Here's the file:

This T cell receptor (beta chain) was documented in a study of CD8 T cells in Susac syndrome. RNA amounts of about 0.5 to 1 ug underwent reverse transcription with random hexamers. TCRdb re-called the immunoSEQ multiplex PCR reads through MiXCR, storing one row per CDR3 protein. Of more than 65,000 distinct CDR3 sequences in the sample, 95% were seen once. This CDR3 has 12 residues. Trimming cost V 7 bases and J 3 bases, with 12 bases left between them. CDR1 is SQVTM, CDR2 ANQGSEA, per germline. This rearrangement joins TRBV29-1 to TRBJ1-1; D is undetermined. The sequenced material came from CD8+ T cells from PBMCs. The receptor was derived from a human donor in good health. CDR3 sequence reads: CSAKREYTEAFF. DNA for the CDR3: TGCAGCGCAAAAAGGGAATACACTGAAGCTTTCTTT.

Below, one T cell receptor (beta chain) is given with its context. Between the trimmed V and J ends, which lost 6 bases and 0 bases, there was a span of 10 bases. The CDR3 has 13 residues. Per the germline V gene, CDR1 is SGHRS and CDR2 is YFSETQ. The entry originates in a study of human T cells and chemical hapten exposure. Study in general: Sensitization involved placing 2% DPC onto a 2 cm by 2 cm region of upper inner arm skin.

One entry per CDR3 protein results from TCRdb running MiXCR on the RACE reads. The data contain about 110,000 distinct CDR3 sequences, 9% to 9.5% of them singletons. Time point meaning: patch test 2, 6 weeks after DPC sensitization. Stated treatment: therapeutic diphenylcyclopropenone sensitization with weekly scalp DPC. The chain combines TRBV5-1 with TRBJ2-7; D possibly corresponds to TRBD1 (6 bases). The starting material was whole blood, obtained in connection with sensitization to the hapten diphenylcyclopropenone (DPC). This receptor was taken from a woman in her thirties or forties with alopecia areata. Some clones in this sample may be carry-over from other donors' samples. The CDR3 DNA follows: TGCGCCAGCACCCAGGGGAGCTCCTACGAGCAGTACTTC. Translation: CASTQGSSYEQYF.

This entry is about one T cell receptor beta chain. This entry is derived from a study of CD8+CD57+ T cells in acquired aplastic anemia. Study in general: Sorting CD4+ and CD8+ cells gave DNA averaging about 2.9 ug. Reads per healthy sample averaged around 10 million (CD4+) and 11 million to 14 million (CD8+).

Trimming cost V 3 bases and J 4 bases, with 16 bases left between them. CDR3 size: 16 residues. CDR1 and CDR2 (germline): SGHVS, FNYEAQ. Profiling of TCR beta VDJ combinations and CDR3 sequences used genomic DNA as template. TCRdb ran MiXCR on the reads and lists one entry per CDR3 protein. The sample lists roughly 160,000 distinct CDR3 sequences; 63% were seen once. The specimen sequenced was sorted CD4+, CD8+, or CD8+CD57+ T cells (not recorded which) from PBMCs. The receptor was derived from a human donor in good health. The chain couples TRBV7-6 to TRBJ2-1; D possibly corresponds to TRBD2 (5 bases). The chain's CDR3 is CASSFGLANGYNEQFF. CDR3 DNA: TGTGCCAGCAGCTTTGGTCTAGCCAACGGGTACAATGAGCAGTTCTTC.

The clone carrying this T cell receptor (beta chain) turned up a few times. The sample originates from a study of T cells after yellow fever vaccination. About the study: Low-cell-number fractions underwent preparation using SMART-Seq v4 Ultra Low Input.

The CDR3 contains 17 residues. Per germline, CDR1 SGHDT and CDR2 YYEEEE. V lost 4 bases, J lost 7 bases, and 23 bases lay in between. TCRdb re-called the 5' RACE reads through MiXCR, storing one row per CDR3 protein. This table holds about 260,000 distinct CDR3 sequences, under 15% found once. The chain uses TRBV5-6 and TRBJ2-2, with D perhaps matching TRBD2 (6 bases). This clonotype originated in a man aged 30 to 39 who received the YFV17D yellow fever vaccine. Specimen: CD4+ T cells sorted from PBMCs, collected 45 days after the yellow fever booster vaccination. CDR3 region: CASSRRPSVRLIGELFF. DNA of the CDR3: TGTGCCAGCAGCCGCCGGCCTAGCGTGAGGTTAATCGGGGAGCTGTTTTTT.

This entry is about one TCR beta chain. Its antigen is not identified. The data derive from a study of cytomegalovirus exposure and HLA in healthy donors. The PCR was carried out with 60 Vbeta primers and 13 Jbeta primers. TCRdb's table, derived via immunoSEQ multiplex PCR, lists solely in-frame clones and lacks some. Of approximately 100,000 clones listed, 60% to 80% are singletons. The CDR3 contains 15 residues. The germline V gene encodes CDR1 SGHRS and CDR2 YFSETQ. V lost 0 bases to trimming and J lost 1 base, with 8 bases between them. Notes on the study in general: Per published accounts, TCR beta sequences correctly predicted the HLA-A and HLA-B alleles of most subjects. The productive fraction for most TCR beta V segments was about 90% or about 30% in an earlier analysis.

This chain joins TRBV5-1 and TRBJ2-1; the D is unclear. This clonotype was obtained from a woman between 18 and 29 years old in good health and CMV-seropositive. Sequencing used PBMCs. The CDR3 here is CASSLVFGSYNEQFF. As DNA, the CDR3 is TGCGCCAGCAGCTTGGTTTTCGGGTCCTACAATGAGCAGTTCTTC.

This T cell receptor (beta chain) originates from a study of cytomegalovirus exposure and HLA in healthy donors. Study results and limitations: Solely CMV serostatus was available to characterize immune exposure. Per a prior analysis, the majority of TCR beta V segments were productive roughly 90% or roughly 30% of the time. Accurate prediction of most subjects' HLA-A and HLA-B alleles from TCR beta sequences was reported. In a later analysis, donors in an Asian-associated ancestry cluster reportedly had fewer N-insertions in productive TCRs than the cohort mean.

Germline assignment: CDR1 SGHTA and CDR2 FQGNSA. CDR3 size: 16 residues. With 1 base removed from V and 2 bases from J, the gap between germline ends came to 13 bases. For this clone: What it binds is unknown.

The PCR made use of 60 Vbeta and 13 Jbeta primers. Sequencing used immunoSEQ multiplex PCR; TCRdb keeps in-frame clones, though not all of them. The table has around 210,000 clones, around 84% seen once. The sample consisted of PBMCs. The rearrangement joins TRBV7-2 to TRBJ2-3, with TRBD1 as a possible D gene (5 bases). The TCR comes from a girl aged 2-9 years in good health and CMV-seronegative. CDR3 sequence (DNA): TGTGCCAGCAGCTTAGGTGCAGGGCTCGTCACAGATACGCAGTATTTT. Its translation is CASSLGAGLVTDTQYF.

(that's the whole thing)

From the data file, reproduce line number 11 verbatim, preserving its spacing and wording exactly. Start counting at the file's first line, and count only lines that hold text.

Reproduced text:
Germline assignment: CDR1 SGHTA and CDR2 FQGNSA. CDR3 size: 16 residues. With 1 base removed from V and 2 bases from J, the gap between germline ends came to 13 bases. For this clone: What it binds is unknown.